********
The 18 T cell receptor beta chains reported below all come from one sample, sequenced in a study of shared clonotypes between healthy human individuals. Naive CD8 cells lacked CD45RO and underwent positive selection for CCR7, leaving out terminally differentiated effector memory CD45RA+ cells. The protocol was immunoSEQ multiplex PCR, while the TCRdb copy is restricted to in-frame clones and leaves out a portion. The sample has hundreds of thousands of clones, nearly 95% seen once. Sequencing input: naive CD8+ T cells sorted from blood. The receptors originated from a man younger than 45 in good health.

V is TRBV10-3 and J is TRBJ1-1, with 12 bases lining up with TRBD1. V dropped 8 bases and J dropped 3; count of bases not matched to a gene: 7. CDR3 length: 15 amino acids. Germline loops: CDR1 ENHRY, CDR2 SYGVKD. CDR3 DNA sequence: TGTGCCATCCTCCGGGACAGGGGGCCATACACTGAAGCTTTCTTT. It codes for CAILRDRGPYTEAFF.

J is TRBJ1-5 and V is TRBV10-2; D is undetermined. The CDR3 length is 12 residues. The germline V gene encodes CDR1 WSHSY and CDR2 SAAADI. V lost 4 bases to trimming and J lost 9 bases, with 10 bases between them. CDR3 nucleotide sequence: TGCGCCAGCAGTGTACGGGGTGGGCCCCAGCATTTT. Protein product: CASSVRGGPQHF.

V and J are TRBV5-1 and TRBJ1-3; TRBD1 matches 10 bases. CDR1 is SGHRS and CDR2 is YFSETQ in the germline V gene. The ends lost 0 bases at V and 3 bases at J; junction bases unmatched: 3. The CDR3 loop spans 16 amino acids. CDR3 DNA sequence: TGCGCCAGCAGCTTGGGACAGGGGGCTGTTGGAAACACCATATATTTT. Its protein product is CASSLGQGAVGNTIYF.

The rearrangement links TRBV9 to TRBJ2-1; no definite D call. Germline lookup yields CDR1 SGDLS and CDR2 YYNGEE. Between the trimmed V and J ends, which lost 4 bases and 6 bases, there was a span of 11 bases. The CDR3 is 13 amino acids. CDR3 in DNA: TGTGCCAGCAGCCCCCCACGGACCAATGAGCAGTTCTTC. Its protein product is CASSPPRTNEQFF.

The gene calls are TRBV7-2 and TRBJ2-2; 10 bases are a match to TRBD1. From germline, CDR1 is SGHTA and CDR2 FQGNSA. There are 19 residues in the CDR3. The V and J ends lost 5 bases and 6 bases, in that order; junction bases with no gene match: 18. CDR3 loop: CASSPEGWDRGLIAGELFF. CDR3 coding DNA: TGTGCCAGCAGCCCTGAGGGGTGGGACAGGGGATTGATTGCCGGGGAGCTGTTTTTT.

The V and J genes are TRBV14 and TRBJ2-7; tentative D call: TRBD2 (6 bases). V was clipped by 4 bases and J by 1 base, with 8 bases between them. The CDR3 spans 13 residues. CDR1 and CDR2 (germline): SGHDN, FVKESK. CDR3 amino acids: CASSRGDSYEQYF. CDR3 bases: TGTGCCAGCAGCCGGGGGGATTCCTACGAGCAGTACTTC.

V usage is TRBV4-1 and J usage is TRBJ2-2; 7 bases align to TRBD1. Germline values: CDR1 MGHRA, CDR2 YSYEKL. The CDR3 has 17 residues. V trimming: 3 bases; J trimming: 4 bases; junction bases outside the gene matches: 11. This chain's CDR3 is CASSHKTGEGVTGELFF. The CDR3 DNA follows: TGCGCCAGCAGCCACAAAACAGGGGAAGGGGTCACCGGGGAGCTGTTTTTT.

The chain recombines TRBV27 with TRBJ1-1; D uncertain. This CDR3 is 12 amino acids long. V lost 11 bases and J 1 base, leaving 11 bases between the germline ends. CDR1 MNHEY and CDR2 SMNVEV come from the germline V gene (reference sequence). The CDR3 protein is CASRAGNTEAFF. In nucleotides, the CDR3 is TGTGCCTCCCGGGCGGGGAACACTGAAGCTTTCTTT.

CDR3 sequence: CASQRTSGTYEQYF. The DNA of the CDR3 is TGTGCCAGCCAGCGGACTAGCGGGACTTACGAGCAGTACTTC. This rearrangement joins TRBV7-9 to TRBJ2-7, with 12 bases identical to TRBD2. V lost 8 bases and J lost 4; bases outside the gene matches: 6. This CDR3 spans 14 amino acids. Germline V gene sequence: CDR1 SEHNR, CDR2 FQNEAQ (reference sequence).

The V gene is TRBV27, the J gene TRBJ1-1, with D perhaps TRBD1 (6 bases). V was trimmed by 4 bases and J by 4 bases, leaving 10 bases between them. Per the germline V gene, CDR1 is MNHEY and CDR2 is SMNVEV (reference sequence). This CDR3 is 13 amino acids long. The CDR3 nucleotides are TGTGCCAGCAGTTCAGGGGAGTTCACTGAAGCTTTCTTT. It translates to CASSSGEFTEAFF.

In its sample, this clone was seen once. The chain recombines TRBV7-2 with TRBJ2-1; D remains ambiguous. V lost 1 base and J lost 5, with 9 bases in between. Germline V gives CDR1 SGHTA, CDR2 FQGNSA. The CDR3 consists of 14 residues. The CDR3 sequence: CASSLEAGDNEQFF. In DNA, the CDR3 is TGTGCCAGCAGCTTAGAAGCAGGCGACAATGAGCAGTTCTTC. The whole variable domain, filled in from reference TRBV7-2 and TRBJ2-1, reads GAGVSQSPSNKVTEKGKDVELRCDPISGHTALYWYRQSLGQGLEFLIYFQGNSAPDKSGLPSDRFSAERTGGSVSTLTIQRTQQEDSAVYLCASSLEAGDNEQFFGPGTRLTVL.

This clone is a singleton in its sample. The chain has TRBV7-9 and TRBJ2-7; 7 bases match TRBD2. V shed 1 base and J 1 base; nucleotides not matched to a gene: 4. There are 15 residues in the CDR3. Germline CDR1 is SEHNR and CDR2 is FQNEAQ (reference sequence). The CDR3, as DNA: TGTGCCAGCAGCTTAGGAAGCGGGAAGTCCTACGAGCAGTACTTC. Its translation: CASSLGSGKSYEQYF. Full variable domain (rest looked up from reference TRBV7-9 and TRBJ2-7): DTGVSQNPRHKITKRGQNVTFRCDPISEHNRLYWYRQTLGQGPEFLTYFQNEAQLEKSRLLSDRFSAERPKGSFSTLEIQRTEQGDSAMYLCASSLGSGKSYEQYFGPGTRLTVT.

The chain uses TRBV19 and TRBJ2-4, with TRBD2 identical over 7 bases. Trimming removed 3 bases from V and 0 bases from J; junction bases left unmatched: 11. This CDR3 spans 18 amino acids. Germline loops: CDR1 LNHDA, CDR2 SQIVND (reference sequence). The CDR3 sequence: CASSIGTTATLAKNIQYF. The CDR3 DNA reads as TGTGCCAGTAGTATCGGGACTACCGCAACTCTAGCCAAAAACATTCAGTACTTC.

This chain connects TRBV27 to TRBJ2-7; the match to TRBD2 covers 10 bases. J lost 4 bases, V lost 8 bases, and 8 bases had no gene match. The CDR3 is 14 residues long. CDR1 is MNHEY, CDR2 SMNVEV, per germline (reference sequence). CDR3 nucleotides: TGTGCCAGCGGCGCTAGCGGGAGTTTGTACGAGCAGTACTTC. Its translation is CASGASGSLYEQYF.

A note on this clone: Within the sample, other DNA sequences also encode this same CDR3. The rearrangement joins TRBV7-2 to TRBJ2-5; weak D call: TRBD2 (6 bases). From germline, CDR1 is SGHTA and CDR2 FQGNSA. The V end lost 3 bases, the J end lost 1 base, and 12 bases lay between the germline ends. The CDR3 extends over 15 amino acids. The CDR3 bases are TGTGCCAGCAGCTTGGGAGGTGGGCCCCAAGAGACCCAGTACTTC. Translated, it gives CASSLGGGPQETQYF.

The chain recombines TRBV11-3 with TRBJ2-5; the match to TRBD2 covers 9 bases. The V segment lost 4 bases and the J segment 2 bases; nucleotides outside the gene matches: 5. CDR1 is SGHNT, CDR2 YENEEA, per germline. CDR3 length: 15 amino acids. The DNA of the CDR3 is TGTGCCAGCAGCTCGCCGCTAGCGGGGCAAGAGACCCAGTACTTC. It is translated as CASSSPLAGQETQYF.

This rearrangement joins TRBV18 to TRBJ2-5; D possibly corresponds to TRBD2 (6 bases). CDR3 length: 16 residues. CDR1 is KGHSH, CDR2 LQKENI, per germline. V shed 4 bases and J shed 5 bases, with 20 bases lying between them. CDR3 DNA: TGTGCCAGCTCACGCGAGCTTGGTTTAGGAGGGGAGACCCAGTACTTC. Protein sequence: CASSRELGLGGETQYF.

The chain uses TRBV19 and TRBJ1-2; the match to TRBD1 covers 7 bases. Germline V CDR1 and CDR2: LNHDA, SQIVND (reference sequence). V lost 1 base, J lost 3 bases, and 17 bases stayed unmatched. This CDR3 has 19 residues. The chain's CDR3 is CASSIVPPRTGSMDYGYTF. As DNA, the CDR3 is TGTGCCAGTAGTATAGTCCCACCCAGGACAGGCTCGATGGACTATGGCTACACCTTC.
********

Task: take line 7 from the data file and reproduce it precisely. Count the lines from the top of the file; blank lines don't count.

The V and J genes are TRBV14 and TRBJ2-7; tentative D call: TRBD2 (6 bases). V was clipped by 4 bases and J by 1 base, with 8 bases between them. The CDR3 spans 13 residues. CDR1 and CDR2 (germline): SGHDN, FVKESK. CDR3 amino acids: CASSRGDSYEQYF. CDR3 bases: TGTGCCAGCAGCCGGGGGGATTCCTACGAGCAGTACTTC.